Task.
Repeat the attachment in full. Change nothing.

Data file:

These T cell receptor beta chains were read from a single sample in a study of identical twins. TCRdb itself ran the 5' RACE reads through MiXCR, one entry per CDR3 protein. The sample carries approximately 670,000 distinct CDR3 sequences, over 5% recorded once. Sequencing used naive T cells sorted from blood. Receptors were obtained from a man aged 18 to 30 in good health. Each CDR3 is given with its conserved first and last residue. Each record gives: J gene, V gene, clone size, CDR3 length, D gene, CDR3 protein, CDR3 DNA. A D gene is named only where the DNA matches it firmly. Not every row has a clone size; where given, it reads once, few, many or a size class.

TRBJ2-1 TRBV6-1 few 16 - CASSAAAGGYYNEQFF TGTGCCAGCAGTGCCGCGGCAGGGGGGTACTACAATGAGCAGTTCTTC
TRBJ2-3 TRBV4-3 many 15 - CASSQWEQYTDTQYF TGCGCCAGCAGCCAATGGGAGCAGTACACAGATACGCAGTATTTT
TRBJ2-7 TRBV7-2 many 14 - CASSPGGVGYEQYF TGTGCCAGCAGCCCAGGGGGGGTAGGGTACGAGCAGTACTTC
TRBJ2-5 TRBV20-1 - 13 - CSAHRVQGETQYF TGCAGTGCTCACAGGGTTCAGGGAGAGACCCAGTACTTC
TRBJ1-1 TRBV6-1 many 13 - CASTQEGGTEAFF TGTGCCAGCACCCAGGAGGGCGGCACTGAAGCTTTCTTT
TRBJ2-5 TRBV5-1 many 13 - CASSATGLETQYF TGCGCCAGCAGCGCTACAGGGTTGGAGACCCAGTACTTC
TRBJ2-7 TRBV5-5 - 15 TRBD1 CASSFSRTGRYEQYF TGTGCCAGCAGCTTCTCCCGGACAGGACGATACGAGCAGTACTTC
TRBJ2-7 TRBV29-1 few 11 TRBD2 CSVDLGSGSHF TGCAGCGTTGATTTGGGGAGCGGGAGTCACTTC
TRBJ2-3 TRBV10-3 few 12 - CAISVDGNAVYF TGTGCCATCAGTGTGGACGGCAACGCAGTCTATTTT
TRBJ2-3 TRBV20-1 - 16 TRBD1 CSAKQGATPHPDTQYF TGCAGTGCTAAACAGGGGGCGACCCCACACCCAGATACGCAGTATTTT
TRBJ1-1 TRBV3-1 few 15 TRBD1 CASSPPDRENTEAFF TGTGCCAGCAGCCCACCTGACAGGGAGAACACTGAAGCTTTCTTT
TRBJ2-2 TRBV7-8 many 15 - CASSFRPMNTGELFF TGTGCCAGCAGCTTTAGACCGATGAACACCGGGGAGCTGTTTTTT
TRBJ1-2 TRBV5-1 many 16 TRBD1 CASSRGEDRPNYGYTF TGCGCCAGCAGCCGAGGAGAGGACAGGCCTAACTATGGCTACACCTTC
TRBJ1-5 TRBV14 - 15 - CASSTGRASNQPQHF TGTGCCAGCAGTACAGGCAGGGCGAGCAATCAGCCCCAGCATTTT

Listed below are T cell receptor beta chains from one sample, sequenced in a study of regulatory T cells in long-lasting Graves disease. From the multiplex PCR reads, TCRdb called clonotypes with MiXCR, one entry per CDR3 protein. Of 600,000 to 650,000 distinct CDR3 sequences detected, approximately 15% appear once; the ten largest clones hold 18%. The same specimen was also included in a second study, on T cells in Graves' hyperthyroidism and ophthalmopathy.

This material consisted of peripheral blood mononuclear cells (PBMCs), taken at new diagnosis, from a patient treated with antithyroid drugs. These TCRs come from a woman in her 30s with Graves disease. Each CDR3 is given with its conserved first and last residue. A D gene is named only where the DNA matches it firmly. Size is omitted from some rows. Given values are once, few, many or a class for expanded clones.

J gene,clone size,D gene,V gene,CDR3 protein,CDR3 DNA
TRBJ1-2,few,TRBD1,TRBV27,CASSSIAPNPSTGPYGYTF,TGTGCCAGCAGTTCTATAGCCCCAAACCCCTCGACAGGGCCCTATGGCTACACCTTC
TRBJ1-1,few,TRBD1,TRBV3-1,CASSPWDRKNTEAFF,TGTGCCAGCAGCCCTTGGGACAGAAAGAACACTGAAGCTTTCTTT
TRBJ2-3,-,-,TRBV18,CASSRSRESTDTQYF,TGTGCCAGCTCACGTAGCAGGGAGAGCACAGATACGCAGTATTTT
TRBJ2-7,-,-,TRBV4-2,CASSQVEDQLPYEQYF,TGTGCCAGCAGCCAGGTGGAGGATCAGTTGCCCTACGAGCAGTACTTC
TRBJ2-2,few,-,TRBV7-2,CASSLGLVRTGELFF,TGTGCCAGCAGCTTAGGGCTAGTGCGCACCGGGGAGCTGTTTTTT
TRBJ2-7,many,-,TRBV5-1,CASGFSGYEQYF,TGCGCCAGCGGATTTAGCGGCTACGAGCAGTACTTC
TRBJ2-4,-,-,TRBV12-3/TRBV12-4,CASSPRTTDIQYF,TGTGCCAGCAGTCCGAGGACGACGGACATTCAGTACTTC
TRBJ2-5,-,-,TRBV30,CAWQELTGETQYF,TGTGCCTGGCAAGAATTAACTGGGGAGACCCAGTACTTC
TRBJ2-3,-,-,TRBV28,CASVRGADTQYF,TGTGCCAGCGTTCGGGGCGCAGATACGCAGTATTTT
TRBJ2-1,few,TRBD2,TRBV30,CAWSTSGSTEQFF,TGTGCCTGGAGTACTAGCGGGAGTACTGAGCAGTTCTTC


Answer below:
These T cell receptor beta chains were read from a single sample in a study of identical twins. TCRdb itself ran the 5' RACE reads through MiXCR, one entry per CDR3 protein. The sample carries approximately 670,000 distinct CDR3 sequences, over 5% recorded once. Sequencing used naive T cells sorted from blood. Receptors were obtained from a man aged 18 to 30 in good health. Each CDR3 is given with its conserved first and last residue. Each record gives: J gene, V gene, clone size, CDR3 length, D gene, CDR3 protein, CDR3 DNA. A D gene is named only where the DNA matches it firmly. Not every row has a clone size; where given, it reads once, few, many or a size class.

TRBJ2-1 TRBV6-1 few 16 - CASSAAAGGYYNEQFF TGTGCCAGCAGTGCCGCGGCAGGGGGGTACTACAATGAGCAGTTCTTC
TRBJ2-3 TRBV4-3 many 15 - CASSQWEQYTDTQYF TGCGCCAGCAGCCAATGGGAGCAGTACACAGATACGCAGTATTTT
TRBJ2-7 TRBV7-2 many 14 - CASSPGGVGYEQYF TGTGCCAGCAGCCCAGGGGGGGTAGGGTACGAGCAGTACTTC
TRBJ2-5 TRBV20-1 - 13 - CSAHRVQGETQYF TGCAGTGCTCACAGGGTTCAGGGAGAGACCCAGTACTTC
TRBJ1-1 TRBV6-1 many 13 - CASTQEGGTEAFF TGTGCCAGCACCCAGGAGGGCGGCACTGAAGCTTTCTTT
TRBJ2-5 TRBV5-1 many 13 - CASSATGLETQYF TGCGCCAGCAGCGCTACAGGGTTGGAGACCCAGTACTTC
TRBJ2-7 TRBV5-5 - 15 TRBD1 CASSFSRTGRYEQYF TGTGCCAGCAGCTTCTCCCGGACAGGACGATACGAGCAGTACTTC
TRBJ2-7 TRBV29-1 few 11 TRBD2 CSVDLGSGSHF TGCAGCGTTGATTTGGGGAGCGGGAGTCACTTC
TRBJ2-3 TRBV10-3 few 12 - CAISVDGNAVYF TGTGCCATCAGTGTGGACGGCAACGCAGTCTATTTT
TRBJ2-3 TRBV20-1 - 16 TRBD1 CSAKQGATPHPDTQYF TGCAGTGCTAAACAGGGGGCGACCCCACACCCAGATACGCAGTATTTT
TRBJ1-1 TRBV3-1 few 15 TRBD1 CASSPPDRENTEAFF TGTGCCAGCAGCCCACCTGACAGGGAGAACACTGAAGCTTTCTTT
TRBJ2-2 TRBV7-8 many 15 - CASSFRPMNTGELFF TGTGCCAGCAGCTTTAGACCGATGAACACCGGGGAGCTGTTTTTT
TRBJ1-2 TRBV5-1 many 16 TRBD1 CASSRGEDRPNYGYTF TGCGCCAGCAGCCGAGGAGAGGACAGGCCTAACTATGGCTACACCTTC
TRBJ1-5 TRBV14 - 15 - CASSTGRASNQPQHF TGTGCCAGCAGTACAGGCAGGGCGAGCAATCAGCCCCAGCATTTT

Listed below are T cell receptor beta chains from one sample, sequenced in a study of regulatory T cells in long-lasting Graves disease. From the multiplex PCR reads, TCRdb called clonotypes with MiXCR, one entry per CDR3 protein. Of 600,000 to 650,000 distinct CDR3 sequences detected, approximately 15% appear once; the ten largest clones hold 18%. The same specimen was also included in a second study, on T cells in Graves' hyperthyroidism and ophthalmopathy.

This material consisted of peripheral blood mononuclear cells (PBMCs), taken at new diagnosis, from a patient treated with antithyroid drugs. These TCRs come from a woman in her 30s with Graves disease. Each CDR3 is given with its conserved first and last residue. A D gene is named only where the DNA matches it firmly. Size is omitted from some rows. Given values are once, few, many or a class for expanded clones.

J gene,clone size,D gene,V gene,CDR3 protein,CDR3 DNA
TRBJ1-2,few,TRBD1,TRBV27,CASSSIAPNPSTGPYGYTF,TGTGCCAGCAGTTCTATAGCCCCAAACCCCTCGACAGGGCCCTATGGCTACACCTTC
TRBJ1-1,few,TRBD1,TRBV3-1,CASSPWDRKNTEAFF,TGTGCCAGCAGCCCTTGGGACAGAAAGAACACTGAAGCTTTCTTT
TRBJ2-3,-,-,TRBV18,CASSRSRESTDTQYF,TGTGCCAGCTCACGTAGCAGGGAGAGCACAGATACGCAGTATTTT
TRBJ2-7,-,-,TRBV4-2,CASSQVEDQLPYEQYF,TGTGCCAGCAGCCAGGTGGAGGATCAGTTGCCCTACGAGCAGTACTTC
TRBJ2-2,few,-,TRBV7-2,CASSLGLVRTGELFF,TGTGCCAGCAGCTTAGGGCTAGTGCGCACCGGGGAGCTGTTTTTT
TRBJ2-7,many,-,TRBV5-1,CASGFSGYEQYF,TGCGCCAGCGGATTTAGCGGCTACGAGCAGTACTTC
TRBJ2-4,-,-,TRBV12-3/TRBV12-4,CASSPRTTDIQYF,TGTGCCAGCAGTCCGAGGACGACGGACATTCAGTACTTC
TRBJ2-5,-,-,TRBV30,CAWQELTGETQYF,TGTGCCTGGCAAGAATTAACTGGGGAGACCCAGTACTTC
TRBJ2-3,-,-,TRBV28,CASVRGADTQYF,TGTGCCAGCGTTCGGGGCGCAGATACGCAGTATTTT
TRBJ2-1,few,TRBD2,TRBV30,CAWSTSGSTEQFF,TGTGCCTGGAGTACTAGCGGGAGTACTGAGCAGTTCTTC